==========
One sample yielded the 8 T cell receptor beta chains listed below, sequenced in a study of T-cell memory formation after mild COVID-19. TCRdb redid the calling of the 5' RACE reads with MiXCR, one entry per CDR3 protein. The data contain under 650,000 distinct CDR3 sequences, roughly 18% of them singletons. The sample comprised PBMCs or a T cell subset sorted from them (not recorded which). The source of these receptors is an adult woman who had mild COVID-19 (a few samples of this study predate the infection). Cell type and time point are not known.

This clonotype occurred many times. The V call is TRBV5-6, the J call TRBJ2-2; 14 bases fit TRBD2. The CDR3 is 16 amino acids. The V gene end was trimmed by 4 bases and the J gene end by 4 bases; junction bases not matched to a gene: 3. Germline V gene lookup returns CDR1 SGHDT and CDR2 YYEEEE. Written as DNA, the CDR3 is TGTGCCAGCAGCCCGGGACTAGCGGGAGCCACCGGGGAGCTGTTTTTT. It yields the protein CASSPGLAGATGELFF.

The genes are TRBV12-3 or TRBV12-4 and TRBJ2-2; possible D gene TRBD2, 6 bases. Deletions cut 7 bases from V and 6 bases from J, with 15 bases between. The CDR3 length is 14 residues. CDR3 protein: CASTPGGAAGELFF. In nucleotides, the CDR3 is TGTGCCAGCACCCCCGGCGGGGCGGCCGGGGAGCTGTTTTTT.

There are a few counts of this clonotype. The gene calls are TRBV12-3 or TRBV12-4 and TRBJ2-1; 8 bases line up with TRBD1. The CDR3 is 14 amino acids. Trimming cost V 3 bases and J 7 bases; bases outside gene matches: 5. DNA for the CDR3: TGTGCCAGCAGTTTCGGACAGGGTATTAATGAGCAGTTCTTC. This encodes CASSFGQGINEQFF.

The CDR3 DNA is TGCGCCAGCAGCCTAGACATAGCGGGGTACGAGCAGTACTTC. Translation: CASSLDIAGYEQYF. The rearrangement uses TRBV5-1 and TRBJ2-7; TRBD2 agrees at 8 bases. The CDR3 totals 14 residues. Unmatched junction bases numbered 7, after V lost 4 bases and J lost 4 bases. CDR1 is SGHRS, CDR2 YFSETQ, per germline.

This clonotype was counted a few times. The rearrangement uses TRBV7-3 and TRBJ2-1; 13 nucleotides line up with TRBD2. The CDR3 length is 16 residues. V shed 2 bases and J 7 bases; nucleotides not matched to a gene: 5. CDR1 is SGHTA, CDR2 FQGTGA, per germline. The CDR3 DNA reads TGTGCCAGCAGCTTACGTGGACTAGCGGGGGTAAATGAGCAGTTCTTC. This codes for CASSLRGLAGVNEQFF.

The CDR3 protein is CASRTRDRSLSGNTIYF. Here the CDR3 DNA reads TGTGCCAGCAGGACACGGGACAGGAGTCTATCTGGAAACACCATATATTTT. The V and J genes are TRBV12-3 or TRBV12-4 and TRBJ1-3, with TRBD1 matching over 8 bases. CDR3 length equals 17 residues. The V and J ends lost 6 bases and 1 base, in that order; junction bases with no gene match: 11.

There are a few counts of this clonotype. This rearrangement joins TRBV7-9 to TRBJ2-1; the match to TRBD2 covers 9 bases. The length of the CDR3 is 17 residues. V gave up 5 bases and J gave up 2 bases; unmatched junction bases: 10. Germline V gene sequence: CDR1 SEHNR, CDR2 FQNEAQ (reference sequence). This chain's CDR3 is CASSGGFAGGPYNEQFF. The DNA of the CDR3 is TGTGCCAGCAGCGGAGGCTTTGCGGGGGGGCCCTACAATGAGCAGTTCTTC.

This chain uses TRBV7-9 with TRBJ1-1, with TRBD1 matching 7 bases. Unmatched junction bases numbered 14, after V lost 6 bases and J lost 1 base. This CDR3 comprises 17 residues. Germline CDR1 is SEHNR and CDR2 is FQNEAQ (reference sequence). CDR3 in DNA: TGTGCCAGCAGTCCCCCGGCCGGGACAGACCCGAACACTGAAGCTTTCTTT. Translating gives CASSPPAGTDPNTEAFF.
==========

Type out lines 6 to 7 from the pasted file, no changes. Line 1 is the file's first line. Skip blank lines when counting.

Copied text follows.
This clonotype was counted a few times. The rearrangement uses TRBV7-3 and TRBJ2-1; 13 nucleotides line up with TRBD2. The CDR3 length is 16 residues. V shed 2 bases and J 7 bases; nucleotides not matched to a gene: 5. CDR1 is SGHTA, CDR2 FQGTGA, per germline. The CDR3 DNA reads TGTGCCAGCAGCTTACGTGGACTAGCGGGGGTAAATGAGCAGTTCTTC. This codes for CASSLRGLAGVNEQFF.

The CDR3 protein is CASRTRDRSLSGNTIYF. Here the CDR3 DNA reads TGTGCCAGCAGGACACGGGACAGGAGTCTATCTGGAAACACCATATATTTT. The V and J genes are TRBV12-3 or TRBV12-4 and TRBJ1-3, with TRBD1 matching over 8 bases. CDR3 length equals 17 residues. The V and J ends lost 6 bases and 1 base, in that order; junction bases with no gene match: 11.